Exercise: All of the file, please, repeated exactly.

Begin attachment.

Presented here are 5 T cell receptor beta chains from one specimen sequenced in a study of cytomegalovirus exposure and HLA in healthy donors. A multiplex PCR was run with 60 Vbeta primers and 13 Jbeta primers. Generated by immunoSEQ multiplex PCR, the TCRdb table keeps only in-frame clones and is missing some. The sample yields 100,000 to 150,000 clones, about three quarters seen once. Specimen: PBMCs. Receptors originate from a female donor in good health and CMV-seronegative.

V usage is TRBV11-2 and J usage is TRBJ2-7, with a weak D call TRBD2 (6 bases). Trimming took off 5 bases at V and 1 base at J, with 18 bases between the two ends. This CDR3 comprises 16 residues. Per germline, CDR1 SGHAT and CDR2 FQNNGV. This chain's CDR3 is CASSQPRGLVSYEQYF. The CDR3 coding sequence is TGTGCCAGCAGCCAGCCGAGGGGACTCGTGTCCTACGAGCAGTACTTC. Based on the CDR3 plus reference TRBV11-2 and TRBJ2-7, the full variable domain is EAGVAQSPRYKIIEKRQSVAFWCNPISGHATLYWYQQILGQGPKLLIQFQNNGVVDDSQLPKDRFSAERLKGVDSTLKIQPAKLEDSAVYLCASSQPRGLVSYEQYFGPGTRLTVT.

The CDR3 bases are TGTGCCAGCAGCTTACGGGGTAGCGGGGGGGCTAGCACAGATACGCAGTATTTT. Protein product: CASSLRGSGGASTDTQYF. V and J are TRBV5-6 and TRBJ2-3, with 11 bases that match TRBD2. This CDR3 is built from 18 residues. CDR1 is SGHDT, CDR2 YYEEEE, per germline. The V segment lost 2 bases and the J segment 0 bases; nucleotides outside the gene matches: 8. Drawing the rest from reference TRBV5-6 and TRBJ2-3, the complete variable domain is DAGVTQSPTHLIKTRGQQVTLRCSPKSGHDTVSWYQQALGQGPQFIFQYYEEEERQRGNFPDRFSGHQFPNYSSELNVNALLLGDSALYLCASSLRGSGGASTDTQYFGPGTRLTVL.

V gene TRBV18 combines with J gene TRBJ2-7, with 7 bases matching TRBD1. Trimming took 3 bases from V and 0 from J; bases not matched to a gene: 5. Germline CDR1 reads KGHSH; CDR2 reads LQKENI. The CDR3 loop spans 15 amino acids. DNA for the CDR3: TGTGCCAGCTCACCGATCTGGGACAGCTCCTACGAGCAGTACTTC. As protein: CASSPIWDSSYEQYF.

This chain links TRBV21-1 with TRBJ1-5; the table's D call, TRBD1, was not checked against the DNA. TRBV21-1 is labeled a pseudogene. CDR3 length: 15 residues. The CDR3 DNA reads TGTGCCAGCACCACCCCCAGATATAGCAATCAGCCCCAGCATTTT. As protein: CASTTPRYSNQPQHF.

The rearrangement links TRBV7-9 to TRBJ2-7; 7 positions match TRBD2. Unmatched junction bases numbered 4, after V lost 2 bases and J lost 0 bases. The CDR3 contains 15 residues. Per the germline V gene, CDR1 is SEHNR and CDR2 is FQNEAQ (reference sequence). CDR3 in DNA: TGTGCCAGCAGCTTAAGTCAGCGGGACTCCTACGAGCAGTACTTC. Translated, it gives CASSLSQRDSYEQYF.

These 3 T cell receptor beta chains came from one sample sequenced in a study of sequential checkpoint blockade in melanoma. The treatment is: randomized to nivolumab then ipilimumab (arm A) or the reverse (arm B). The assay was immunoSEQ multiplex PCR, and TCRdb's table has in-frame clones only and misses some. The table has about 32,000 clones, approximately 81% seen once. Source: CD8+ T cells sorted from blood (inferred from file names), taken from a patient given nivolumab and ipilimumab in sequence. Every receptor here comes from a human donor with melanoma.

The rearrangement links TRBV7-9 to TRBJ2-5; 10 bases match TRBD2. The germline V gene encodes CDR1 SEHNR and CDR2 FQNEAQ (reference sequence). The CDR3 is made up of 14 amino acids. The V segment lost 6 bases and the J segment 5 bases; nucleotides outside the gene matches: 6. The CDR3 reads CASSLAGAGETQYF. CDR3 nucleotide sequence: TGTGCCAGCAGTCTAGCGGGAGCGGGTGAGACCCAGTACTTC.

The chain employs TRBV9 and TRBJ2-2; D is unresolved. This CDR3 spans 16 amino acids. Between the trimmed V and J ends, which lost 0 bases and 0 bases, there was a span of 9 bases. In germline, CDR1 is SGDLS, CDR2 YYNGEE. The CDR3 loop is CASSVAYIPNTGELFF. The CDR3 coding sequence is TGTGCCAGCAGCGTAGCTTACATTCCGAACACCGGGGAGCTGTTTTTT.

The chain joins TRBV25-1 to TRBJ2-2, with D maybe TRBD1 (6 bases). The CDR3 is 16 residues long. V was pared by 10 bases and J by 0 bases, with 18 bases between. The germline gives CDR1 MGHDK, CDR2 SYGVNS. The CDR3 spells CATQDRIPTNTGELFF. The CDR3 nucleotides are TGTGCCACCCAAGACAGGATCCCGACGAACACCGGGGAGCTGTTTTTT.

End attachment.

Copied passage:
Presented here are 5 T cell receptor beta chains from one specimen sequenced in a study of cytomegalovirus exposure and HLA in healthy donors. A multiplex PCR was run with 60 Vbeta primers and 13 Jbeta primers. Generated by immunoSEQ multiplex PCR, the TCRdb table keeps only in-frame clones and is missing some. The sample yields 100,000 to 150,000 clones, about three quarters seen once. Specimen: PBMCs. Receptors originate from a female donor in good health and CMV-seronegative.

V usage is TRBV11-2 and J usage is TRBJ2-7, with a weak D call TRBD2 (6 bases). Trimming took off 5 bases at V and 1 base at J, with 18 bases between the two ends. This CDR3 comprises 16 residues. Per germline, CDR1 SGHAT and CDR2 FQNNGV. This chain's CDR3 is CASSQPRGLVSYEQYF. The CDR3 coding sequence is TGTGCCAGCAGCCAGCCGAGGGGACTCGTGTCCTACGAGCAGTACTTC. Based on the CDR3 plus reference TRBV11-2 and TRBJ2-7, the full variable domain is EAGVAQSPRYKIIEKRQSVAFWCNPISGHATLYWYQQILGQGPKLLIQFQNNGVVDDSQLPKDRFSAERLKGVDSTLKIQPAKLEDSAVYLCASSQPRGLVSYEQYFGPGTRLTVT.

The CDR3 bases are TGTGCCAGCAGCTTACGGGGTAGCGGGGGGGCTAGCACAGATACGCAGTATTTT. Protein product: CASSLRGSGGASTDTQYF. V and J are TRBV5-6 and TRBJ2-3, with 11 bases that match TRBD2. This CDR3 is built from 18 residues. CDR1 is SGHDT, CDR2 YYEEEE, per germline. The V segment lost 2 bases and the J segment 0 bases; nucleotides outside the gene matches: 8. Drawing the rest from reference TRBV5-6 and TRBJ2-3, the complete variable domain is DAGVTQSPTHLIKTRGQQVTLRCSPKSGHDTVSWYQQALGQGPQFIFQYYEEEERQRGNFPDRFSGHQFPNYSSELNVNALLLGDSALYLCASSLRGSGGASTDTQYFGPGTRLTVL.

V gene TRBV18 combines with J gene TRBJ2-7, with 7 bases matching TRBD1. Trimming took 3 bases from V and 0 from J; bases not matched to a gene: 5. Germline CDR1 reads KGHSH; CDR2 reads LQKENI. The CDR3 loop spans 15 amino acids. DNA for the CDR3: TGTGCCAGCTCACCGATCTGGGACAGCTCCTACGAGCAGTACTTC. As protein: CASSPIWDSSYEQYF.

This chain links TRBV21-1 with TRBJ1-5; the table's D call, TRBD1, was not checked against the DNA. TRBV21-1 is labeled a pseudogene. CDR3 length: 15 residues. The CDR3 DNA reads TGTGCCAGCACCACCCCCAGATATAGCAATCAGCCCCAGCATTTT. As protein: CASTTPRYSNQPQHF.

The rearrangement links TRBV7-9 to TRBJ2-7; 7 positions match TRBD2. Unmatched junction bases numbered 4, after V lost 2 bases and J lost 0 bases. The CDR3 contains 15 residues. Per the germline V gene, CDR1 is SEHNR and CDR2 is FQNEAQ (reference sequence). CDR3 in DNA: TGTGCCAGCAGCTTAAGTCAGCGGGACTCCTACGAGCAGTACTTC. Translated, it gives CASSLSQRDSYEQYF.

These 3 T cell receptor beta chains came from one sample sequenced in a study of sequential checkpoint blockade in melanoma. The treatment is: randomized to nivolumab then ipilimumab (arm A) or the reverse (arm B). The assay was immunoSEQ multiplex PCR, and TCRdb's table has in-frame clones only and misses some. The table has about 32,000 clones, approximately 81% seen once. Source: CD8+ T cells sorted from blood (inferred from file names), taken from a patient given nivolumab and ipilimumab in sequence. Every receptor here comes from a human donor with melanoma.

The rearrangement links TRBV7-9 to TRBJ2-5; 10 bases match TRBD2. The germline V gene encodes CDR1 SEHNR and CDR2 FQNEAQ (reference sequence). The CDR3 is made up of 14 amino acids. The V segment lost 6 bases and the J segment 5 bases; nucleotides outside the gene matches: 6. The CDR3 reads CASSLAGAGETQYF. CDR3 nucleotide sequence: TGTGCCAGCAGTCTAGCGGGAGCGGGTGAGACCCAGTACTTC.

The chain employs TRBV9 and TRBJ2-2; D is unresolved. This CDR3 spans 16 amino acids. Between the trimmed V and J ends, which lost 0 bases and 0 bases, there was a span of 9 bases. In germline, CDR1 is SGDLS, CDR2 YYNGEE. The CDR3 loop is CASSVAYIPNTGELFF. The CDR3 coding sequence is TGTGCCAGCAGCGTAGCTTACATTCCGAACACCGGGGAGCTGTTTTTT.

The chain joins TRBV25-1 to TRBJ2-2, with D maybe TRBD1 (6 bases). The CDR3 is 16 residues long. V was pared by 10 bases and J by 0 bases, with 18 bases between. The germline gives CDR1 MGHDK, CDR2 SYGVNS. The CDR3 spells CATQDRIPTNTGELFF. The CDR3 nucleotides are TGTGCCACCCAAGACAGGATCCCGACGAACACCGGGGAGCTGTTTTTT.